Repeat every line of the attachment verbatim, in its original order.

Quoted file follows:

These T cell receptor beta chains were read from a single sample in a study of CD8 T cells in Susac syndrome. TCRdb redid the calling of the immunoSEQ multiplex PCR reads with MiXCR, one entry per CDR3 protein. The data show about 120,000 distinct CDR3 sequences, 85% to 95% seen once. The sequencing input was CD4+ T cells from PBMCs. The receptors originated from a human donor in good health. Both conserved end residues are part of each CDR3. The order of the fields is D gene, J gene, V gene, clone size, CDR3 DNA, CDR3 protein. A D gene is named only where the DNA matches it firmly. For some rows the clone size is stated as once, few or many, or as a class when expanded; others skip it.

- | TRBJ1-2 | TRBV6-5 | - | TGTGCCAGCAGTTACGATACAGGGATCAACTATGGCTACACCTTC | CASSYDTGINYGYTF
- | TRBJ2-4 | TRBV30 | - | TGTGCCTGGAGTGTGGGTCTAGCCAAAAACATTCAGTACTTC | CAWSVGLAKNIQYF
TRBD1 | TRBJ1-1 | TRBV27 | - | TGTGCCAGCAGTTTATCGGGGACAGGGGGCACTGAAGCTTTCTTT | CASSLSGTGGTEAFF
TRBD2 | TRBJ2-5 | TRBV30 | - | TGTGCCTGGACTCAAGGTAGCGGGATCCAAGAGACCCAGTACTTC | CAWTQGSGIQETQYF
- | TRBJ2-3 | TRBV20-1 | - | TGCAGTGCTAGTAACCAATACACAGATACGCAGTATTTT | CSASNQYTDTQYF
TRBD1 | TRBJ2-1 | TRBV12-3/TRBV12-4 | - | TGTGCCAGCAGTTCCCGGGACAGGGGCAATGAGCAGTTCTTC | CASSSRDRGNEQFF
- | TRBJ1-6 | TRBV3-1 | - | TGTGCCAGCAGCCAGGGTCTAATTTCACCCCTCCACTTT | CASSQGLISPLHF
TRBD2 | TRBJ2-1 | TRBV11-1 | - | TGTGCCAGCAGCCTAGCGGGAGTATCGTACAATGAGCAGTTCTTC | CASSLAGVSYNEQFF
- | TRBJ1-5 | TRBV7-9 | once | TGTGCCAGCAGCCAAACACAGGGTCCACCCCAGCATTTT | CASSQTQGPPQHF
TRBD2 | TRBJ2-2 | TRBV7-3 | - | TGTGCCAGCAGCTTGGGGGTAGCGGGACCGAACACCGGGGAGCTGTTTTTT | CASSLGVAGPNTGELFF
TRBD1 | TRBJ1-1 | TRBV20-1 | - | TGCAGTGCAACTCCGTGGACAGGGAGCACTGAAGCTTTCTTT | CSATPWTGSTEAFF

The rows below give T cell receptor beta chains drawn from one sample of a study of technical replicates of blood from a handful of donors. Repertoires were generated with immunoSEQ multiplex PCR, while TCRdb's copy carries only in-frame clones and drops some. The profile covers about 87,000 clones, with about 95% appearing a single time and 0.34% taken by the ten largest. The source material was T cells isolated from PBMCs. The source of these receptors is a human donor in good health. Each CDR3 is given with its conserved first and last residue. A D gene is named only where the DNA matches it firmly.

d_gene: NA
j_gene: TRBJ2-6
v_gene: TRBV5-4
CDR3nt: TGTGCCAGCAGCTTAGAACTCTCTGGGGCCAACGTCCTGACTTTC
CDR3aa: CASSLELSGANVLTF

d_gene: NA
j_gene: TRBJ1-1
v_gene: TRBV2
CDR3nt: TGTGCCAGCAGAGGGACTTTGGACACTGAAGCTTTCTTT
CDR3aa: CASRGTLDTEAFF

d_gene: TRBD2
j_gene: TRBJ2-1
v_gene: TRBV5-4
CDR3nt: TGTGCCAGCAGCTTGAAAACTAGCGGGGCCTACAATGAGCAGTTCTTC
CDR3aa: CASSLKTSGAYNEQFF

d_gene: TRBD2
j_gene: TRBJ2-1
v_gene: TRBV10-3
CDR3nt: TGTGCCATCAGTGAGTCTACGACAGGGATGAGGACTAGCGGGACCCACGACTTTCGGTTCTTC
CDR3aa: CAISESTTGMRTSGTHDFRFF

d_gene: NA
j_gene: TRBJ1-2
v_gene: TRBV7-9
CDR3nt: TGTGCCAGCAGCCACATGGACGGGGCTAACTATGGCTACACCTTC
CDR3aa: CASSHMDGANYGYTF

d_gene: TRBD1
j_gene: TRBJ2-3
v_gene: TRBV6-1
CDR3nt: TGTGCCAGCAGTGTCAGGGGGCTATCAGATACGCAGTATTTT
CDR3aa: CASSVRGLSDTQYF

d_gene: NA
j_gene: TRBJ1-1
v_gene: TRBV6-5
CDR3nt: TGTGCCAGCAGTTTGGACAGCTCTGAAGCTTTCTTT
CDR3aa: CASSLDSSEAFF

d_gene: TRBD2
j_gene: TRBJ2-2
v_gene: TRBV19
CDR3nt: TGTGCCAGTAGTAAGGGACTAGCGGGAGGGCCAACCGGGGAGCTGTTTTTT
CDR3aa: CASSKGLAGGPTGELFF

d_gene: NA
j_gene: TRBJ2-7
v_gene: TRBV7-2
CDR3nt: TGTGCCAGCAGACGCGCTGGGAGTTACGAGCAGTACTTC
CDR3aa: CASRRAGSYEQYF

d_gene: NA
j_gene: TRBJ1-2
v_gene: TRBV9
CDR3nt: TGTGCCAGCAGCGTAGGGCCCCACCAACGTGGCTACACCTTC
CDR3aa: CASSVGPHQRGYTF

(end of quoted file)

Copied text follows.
These T cell receptor beta chains were read from a single sample in a study of CD8 T cells in Susac syndrome. TCRdb redid the calling of the immunoSEQ multiplex PCR reads with MiXCR, one entry per CDR3 protein. The data show about 120,000 distinct CDR3 sequences, 85% to 95% seen once. The sequencing input was CD4+ T cells from PBMCs. The receptors originated from a human donor in good health. Both conserved end residues are part of each CDR3. The order of the fields is D gene, J gene, V gene, clone size, CDR3 DNA, CDR3 protein. A D gene is named only where the DNA matches it firmly. For some rows the clone size is stated as once, few or many, or as a class when expanded; others skip it.

- | TRBJ1-2 | TRBV6-5 | - | TGTGCCAGCAGTTACGATACAGGGATCAACTATGGCTACACCTTC | CASSYDTGINYGYTF
- | TRBJ2-4 | TRBV30 | - | TGTGCCTGGAGTGTGGGTCTAGCCAAAAACATTCAGTACTTC | CAWSVGLAKNIQYF
TRBD1 | TRBJ1-1 | TRBV27 | - | TGTGCCAGCAGTTTATCGGGGACAGGGGGCACTGAAGCTTTCTTT | CASSLSGTGGTEAFF
TRBD2 | TRBJ2-5 | TRBV30 | - | TGTGCCTGGACTCAAGGTAGCGGGATCCAAGAGACCCAGTACTTC | CAWTQGSGIQETQYF
- | TRBJ2-3 | TRBV20-1 | - | TGCAGTGCTAGTAACCAATACACAGATACGCAGTATTTT | CSASNQYTDTQYF
TRBD1 | TRBJ2-1 | TRBV12-3/TRBV12-4 | - | TGTGCCAGCAGTTCCCGGGACAGGGGCAATGAGCAGTTCTTC | CASSSRDRGNEQFF
- | TRBJ1-6 | TRBV3-1 | - | TGTGCCAGCAGCCAGGGTCTAATTTCACCCCTCCACTTT | CASSQGLISPLHF
TRBD2 | TRBJ2-1 | TRBV11-1 | - | TGTGCCAGCAGCCTAGCGGGAGTATCGTACAATGAGCAGTTCTTC | CASSLAGVSYNEQFF
- | TRBJ1-5 | TRBV7-9 | once | TGTGCCAGCAGCCAAACACAGGGTCCACCCCAGCATTTT | CASSQTQGPPQHF
TRBD2 | TRBJ2-2 | TRBV7-3 | - | TGTGCCAGCAGCTTGGGGGTAGCGGGACCGAACACCGGGGAGCTGTTTTTT | CASSLGVAGPNTGELFF
TRBD1 | TRBJ1-1 | TRBV20-1 | - | TGCAGTGCAACTCCGTGGACAGGGAGCACTGAAGCTTTCTTT | CSATPWTGSTEAFF

The rows below give T cell receptor beta chains drawn from one sample of a study of technical replicates of blood from a handful of donors. Repertoires were generated with immunoSEQ multiplex PCR, while TCRdb's copy carries only in-frame clones and drops some. The profile covers about 87,000 clones, with about 95% appearing a single time and 0.34% taken by the ten largest. The source material was T cells isolated from PBMCs. The source of these receptors is a human donor in good health. Each CDR3 is given with its conserved first and last residue. A D gene is named only where the DNA matches it firmly.

d_gene: NA
j_gene: TRBJ2-6
v_gene: TRBV5-4
CDR3nt: TGTGCCAGCAGCTTAGAACTCTCTGGGGCCAACGTCCTGACTTTC
CDR3aa: CASSLELSGANVLTF

d_gene: NA
j_gene: TRBJ1-1
v_gene: TRBV2
CDR3nt: TGTGCCAGCAGAGGGACTTTGGACACTGAAGCTTTCTTT
CDR3aa: CASRGTLDTEAFF

d_gene: TRBD2
j_gene: TRBJ2-1
v_gene: TRBV5-4
CDR3nt: TGTGCCAGCAGCTTGAAAACTAGCGGGGCCTACAATGAGCAGTTCTTC
CDR3aa: CASSLKTSGAYNEQFF

d_gene: TRBD2
j_gene: TRBJ2-1
v_gene: TRBV10-3
CDR3nt: TGTGCCATCAGTGAGTCTACGACAGGGATGAGGACTAGCGGGACCCACGACTTTCGGTTCTTC
CDR3aa: CAISESTTGMRTSGTHDFRFF

d_gene: NA
j_gene: TRBJ1-2
v_gene: TRBV7-9
CDR3nt: TGTGCCAGCAGCCACATGGACGGGGCTAACTATGGCTACACCTTC
CDR3aa: CASSHMDGANYGYTF

d_gene: TRBD1
j_gene: TRBJ2-3
v_gene: TRBV6-1
CDR3nt: TGTGCCAGCAGTGTCAGGGGGCTATCAGATACGCAGTATTTT
CDR3aa: CASSVRGLSDTQYF

d_gene: NA
j_gene: TRBJ1-1
v_gene: TRBV6-5
CDR3nt: TGTGCCAGCAGTTTGGACAGCTCTGAAGCTTTCTTT
CDR3aa: CASSLDSSEAFF

d_gene: TRBD2
j_gene: TRBJ2-2
v_gene: TRBV19
CDR3nt: TGTGCCAGTAGTAAGGGACTAGCGGGAGGGCCAACCGGGGAGCTGTTTTTT
CDR3aa: CASSKGLAGGPTGELFF

d_gene: NA
j_gene: TRBJ2-7
v_gene: TRBV7-2
CDR3nt: TGTGCCAGCAGACGCGCTGGGAGTTACGAGCAGTACTTC
CDR3aa: CASRRAGSYEQYF

d_gene: NA
j_gene: TRBJ1-2
v_gene: TRBV9
CDR3nt: TGTGCCAGCAGCGTAGGGCCCCACCAACGTGGCTACACCTTC
CDR3aa: CASSVGPHQRGYTF